Enterprise Linux

In 2002, Sun Sparc stations running Solaris was the standard workstation for engineers and researchers in the enterprise sector. These machines, while expensive, provided a solid Unix environment for hardware design, e.g., ASIC layout or DSP algorithm simulation.

Filip Körling was at the time supporting the engineers and researches for a DSP simulation department for an enterprise customer. The task was to provide a well-working and efficient simulation environment.

One of the first improvements was to connect the existing Sun Sparc stations into a compute cluster, running the LSF Platform cluster software. This removed bottlenecks and gave a much improved simulation performance as jobs were distributed to all the workstations in the department.

At this stage in the play, a new actor appears on the stage.

Enter the Mighty Penguin, also known as Linux. By now, the major EDA vendors had Linux on the radar and were starting to provide Linux support for their tool chains.

A prototype project was created where one ugly pizza box-size PC, equipped with a dual Pentium IIIs was acquired. Filip, together with Anders Westrup, managed to get the DSP simulation software to run on the machine. Regression tests were then run of characteristic simulations to verify correctness and measure performance.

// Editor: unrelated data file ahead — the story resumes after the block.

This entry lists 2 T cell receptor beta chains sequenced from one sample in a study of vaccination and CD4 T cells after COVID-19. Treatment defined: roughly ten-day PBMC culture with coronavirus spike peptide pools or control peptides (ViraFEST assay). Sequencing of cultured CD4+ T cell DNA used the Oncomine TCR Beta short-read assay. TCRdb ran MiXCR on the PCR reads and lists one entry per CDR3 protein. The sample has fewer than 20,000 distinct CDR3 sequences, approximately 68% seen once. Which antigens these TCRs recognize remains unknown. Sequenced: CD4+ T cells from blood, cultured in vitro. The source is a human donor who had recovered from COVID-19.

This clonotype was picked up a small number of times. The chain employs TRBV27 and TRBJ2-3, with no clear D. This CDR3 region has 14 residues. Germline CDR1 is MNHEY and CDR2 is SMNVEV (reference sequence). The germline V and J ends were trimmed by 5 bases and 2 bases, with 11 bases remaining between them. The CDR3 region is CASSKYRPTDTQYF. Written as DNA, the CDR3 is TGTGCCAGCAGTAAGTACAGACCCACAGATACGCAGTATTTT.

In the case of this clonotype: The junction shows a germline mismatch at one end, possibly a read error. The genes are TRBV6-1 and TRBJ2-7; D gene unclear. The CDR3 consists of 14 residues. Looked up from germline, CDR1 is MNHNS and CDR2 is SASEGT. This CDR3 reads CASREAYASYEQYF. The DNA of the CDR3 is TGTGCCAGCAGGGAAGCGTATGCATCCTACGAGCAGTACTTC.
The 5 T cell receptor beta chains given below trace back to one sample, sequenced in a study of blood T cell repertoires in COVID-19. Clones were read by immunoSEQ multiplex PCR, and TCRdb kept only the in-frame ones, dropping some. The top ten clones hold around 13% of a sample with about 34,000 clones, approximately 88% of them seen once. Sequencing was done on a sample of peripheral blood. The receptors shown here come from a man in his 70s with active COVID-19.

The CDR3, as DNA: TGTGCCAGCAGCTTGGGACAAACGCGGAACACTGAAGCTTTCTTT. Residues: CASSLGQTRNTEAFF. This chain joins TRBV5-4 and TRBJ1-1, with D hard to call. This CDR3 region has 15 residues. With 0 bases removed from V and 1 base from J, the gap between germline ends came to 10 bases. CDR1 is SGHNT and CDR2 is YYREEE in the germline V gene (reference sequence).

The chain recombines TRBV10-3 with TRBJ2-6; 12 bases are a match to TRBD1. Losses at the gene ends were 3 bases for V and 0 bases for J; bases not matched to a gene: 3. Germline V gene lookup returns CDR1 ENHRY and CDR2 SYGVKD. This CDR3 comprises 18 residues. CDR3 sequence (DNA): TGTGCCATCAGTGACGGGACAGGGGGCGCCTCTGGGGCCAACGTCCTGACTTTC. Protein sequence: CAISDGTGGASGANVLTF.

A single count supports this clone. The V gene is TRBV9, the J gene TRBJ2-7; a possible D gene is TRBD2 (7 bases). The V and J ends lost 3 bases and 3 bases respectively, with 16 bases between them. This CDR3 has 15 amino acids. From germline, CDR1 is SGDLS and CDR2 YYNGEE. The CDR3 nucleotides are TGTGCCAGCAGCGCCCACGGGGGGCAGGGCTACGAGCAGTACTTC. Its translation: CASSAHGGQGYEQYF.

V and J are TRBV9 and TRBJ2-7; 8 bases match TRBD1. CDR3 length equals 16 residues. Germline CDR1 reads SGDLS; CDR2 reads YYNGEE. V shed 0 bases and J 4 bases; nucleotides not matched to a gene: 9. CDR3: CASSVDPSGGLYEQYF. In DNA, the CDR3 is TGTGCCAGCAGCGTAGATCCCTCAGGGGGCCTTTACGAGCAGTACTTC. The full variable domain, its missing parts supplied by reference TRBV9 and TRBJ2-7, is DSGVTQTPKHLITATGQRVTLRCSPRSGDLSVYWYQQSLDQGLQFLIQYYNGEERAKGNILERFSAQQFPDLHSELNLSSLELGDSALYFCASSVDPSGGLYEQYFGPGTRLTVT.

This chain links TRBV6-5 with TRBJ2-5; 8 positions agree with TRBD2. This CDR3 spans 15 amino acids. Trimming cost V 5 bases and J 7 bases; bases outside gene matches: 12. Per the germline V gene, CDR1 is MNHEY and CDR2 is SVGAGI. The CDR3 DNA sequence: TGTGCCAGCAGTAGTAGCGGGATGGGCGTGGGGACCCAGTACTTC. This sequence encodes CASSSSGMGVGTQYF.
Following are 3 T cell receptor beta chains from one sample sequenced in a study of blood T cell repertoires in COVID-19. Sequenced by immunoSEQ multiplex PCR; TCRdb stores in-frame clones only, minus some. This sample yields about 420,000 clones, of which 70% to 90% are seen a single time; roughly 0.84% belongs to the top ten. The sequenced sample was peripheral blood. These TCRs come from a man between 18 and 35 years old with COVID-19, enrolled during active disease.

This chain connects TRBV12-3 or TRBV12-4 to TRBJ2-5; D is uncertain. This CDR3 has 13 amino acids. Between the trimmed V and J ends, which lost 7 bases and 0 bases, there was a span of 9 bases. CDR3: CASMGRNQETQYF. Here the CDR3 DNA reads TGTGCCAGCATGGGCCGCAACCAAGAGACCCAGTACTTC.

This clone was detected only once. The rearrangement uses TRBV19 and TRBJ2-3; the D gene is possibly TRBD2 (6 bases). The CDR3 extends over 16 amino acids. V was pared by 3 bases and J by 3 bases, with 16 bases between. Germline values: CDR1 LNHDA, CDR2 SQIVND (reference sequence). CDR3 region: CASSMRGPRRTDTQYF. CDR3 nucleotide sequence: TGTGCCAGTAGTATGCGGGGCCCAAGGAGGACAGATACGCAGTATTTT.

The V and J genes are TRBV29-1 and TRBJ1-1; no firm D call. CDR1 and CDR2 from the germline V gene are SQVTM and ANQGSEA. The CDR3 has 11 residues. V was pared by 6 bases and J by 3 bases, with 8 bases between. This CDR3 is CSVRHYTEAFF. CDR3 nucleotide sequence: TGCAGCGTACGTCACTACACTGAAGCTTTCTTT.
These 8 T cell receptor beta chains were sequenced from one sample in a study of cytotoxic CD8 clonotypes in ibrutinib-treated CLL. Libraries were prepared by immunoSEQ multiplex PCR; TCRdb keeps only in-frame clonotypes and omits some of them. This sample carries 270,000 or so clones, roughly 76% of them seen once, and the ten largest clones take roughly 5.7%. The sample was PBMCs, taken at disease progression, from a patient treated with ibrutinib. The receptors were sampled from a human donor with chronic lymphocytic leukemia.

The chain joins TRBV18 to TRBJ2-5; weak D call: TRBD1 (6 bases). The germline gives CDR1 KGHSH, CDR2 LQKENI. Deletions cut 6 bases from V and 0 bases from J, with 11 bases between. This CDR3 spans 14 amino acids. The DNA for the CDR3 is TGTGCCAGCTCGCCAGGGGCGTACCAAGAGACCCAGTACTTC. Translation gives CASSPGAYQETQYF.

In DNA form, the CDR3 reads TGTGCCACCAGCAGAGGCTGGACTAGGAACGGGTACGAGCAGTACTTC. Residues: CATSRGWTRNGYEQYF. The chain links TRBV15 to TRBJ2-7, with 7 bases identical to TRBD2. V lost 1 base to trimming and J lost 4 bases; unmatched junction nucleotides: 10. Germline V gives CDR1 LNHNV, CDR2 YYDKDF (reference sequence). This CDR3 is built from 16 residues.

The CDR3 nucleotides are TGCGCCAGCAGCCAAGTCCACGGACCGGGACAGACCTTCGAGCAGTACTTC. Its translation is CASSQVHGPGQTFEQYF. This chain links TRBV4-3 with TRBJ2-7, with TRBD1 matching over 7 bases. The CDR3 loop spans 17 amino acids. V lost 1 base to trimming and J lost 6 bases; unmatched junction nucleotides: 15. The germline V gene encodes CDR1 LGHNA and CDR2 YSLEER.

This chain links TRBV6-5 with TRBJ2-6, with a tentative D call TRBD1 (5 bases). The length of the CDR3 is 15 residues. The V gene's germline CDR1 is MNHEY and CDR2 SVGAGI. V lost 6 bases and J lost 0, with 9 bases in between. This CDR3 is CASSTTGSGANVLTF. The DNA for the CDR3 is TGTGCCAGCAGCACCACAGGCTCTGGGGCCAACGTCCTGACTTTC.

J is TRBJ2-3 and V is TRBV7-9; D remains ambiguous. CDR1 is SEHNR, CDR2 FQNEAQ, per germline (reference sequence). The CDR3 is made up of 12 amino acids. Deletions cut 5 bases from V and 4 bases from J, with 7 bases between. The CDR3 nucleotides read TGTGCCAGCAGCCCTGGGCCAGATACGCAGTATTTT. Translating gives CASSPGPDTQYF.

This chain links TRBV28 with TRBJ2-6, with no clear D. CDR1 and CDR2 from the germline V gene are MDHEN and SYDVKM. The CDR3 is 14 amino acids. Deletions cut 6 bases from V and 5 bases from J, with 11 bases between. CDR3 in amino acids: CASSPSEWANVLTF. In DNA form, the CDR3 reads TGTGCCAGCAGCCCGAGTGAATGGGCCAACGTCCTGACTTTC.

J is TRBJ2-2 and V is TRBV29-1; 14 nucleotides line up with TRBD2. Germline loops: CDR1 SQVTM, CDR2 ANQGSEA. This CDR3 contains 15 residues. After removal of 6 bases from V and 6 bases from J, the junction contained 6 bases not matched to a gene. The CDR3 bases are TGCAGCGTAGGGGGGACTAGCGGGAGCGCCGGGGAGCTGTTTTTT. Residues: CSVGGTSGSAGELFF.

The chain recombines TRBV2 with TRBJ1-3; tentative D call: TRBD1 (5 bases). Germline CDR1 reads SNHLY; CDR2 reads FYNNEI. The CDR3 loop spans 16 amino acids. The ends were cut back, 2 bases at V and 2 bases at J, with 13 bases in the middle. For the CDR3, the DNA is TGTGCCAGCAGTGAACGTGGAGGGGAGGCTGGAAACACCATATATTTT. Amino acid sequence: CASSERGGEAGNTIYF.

While the hardware was less than attractive, the results had a strong appeal. The Linux machine provided roughly 10x the simulation performance at 1/10 of the cost compared to the Sun Sparc stations. And, it gave correct results.

A most solid business case, if you ever saw one.

Next, the department approved a purchase of 20 more Linux machines, and together with Platform LSF cluster software, a new compute cluster with 10x performance of the old was born.

As the news spread in the company, other departments also wanted better performance and started acquiring their own Linux clusters. However, these clusters were isolated, thus creating a new bottleneck; if even if one department had free capacity, it was not available to other departments.

Filip, together with Fredrick Rybarczyk, wrote a proposal to the Head of R&D management where the main point was to pool all machines together in a common cluster. The proposal was accepted and company wide compute cluster was created.

The rest, as they say, is history.

Today, Linux is taken for granted and most EDA companies today have hundreds, if not thousands, of Linux machines, connected as distributed systems and providing companies’ main compute power.

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